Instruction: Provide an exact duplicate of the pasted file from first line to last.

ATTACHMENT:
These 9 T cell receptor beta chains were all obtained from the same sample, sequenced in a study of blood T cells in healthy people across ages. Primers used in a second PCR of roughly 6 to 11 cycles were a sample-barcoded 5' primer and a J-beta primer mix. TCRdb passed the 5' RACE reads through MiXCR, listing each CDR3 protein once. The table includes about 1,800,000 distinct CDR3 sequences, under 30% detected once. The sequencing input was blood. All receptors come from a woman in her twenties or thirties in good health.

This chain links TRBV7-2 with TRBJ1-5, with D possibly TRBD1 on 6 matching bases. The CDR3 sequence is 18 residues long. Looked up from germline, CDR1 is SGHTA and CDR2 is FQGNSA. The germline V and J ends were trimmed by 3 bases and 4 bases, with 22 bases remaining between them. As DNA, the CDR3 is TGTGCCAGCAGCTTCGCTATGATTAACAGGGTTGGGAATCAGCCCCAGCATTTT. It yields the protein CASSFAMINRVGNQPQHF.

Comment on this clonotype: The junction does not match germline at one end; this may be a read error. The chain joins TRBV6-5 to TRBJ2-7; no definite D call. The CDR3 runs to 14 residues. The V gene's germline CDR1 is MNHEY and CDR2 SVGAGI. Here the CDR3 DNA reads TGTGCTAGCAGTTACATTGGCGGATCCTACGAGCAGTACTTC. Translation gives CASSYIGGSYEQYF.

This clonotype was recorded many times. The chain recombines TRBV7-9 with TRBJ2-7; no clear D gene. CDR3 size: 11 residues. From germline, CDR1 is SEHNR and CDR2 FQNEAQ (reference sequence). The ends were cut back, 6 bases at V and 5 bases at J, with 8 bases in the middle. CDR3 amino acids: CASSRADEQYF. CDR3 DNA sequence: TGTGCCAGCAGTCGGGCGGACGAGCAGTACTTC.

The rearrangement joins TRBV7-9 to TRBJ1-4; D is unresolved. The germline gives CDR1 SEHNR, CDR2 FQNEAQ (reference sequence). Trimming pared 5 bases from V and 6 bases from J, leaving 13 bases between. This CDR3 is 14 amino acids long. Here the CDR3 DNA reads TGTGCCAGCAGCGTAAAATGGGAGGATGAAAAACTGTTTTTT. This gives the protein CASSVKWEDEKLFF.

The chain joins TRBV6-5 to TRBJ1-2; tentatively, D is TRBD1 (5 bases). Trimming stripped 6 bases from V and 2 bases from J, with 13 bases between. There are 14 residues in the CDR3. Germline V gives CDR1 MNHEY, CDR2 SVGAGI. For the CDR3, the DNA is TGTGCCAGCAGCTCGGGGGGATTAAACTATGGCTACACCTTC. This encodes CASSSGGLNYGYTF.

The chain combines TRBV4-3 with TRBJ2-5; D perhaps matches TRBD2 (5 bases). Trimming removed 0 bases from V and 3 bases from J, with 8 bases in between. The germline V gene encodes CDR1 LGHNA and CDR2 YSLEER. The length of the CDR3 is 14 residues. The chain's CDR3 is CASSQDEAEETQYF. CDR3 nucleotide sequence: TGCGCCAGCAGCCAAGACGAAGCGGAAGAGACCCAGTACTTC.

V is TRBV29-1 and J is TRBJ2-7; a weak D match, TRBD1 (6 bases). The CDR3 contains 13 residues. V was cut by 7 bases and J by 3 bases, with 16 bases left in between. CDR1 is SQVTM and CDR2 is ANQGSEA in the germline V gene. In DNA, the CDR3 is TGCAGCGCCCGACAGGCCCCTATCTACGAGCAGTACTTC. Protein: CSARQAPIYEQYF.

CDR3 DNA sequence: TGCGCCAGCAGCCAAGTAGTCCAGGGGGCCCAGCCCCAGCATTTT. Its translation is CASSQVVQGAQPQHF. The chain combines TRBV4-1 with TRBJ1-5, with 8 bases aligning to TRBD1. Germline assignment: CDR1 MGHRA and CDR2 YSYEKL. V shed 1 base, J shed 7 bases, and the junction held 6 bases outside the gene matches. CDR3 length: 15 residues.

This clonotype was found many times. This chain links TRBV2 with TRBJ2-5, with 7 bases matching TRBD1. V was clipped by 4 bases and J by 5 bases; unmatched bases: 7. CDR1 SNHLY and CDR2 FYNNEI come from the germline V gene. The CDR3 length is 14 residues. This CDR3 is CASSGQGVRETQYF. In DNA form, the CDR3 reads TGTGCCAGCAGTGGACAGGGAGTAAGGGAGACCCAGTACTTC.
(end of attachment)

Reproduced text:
These 9 T cell receptor beta chains were all obtained from the same sample, sequenced in a study of blood T cells in healthy people across ages. Primers used in a second PCR of roughly 6 to 11 cycles were a sample-barcoded 5' primer and a J-beta primer mix. TCRdb passed the 5' RACE reads through MiXCR, listing each CDR3 protein once. The table includes about 1,800,000 distinct CDR3 sequences, under 30% detected once. The sequencing input was blood. All receptors come from a woman in her twenties or thirties in good health.

This chain links TRBV7-2 with TRBJ1-5, with D possibly TRBD1 on 6 matching bases. The CDR3 sequence is 18 residues long. Looked up from germline, CDR1 is SGHTA and CDR2 is FQGNSA. The germline V and J ends were trimmed by 3 bases and 4 bases, with 22 bases remaining between them. As DNA, the CDR3 is TGTGCCAGCAGCTTCGCTATGATTAACAGGGTTGGGAATCAGCCCCAGCATTTT. It yields the protein CASSFAMINRVGNQPQHF.

Comment on this clonotype: The junction does not match germline at one end; this may be a read error. The chain joins TRBV6-5 to TRBJ2-7; no definite D call. The CDR3 runs to 14 residues. The V gene's germline CDR1 is MNHEY and CDR2 SVGAGI. Here the CDR3 DNA reads TGTGCTAGCAGTTACATTGGCGGATCCTACGAGCAGTACTTC. Translation gives CASSYIGGSYEQYF.

This clonotype was recorded many times. The chain recombines TRBV7-9 with TRBJ2-7; no clear D gene. CDR3 size: 11 residues. From germline, CDR1 is SEHNR and CDR2 FQNEAQ (reference sequence). The ends were cut back, 6 bases at V and 5 bases at J, with 8 bases in the middle. CDR3 amino acids: CASSRADEQYF. CDR3 DNA sequence: TGTGCCAGCAGTCGGGCGGACGAGCAGTACTTC.

The rearrangement joins TRBV7-9 to TRBJ1-4; D is unresolved. The germline gives CDR1 SEHNR, CDR2 FQNEAQ (reference sequence). Trimming pared 5 bases from V and 6 bases from J, leaving 13 bases between. This CDR3 is 14 amino acids long. Here the CDR3 DNA reads TGTGCCAGCAGCGTAAAATGGGAGGATGAAAAACTGTTTTTT. This gives the protein CASSVKWEDEKLFF.

The chain joins TRBV6-5 to TRBJ1-2; tentatively, D is TRBD1 (5 bases). Trimming stripped 6 bases from V and 2 bases from J, with 13 bases between. There are 14 residues in the CDR3. Germline V gives CDR1 MNHEY, CDR2 SVGAGI. For the CDR3, the DNA is TGTGCCAGCAGCTCGGGGGGATTAAACTATGGCTACACCTTC. This encodes CASSSGGLNYGYTF.

The chain combines TRBV4-3 with TRBJ2-5; D perhaps matches TRBD2 (5 bases). Trimming removed 0 bases from V and 3 bases from J, with 8 bases in between. The germline V gene encodes CDR1 LGHNA and CDR2 YSLEER. The length of the CDR3 is 14 residues. The chain's CDR3 is CASSQDEAEETQYF. CDR3 nucleotide sequence: TGCGCCAGCAGCCAAGACGAAGCGGAAGAGACCCAGTACTTC.

V is TRBV29-1 and J is TRBJ2-7; a weak D match, TRBD1 (6 bases). The CDR3 contains 13 residues. V was cut by 7 bases and J by 3 bases, with 16 bases left in between. CDR1 is SQVTM and CDR2 is ANQGSEA in the germline V gene. In DNA, the CDR3 is TGCAGCGCCCGACAGGCCCCTATCTACGAGCAGTACTTC. Protein: CSARQAPIYEQYF.

CDR3 DNA sequence: TGCGCCAGCAGCCAAGTAGTCCAGGGGGCCCAGCCCCAGCATTTT. Its translation is CASSQVVQGAQPQHF. The chain combines TRBV4-1 with TRBJ1-5, with 8 bases aligning to TRBD1. Germline assignment: CDR1 MGHRA and CDR2 YSYEKL. V shed 1 base, J shed 7 bases, and the junction held 6 bases outside the gene matches. CDR3 length: 15 residues.

This clonotype was found many times. This chain links TRBV2 with TRBJ2-5, with 7 bases matching TRBD1. V was clipped by 4 bases and J by 5 bases; unmatched bases: 7. CDR1 SNHLY and CDR2 FYNNEI come from the germline V gene. The CDR3 length is 14 residues. This CDR3 is CASSGQGVRETQYF. In DNA form, the CDR3 reads TGTGCCAGCAGTGGACAGGGAGTAAGGGAGACCCAGTACTTC.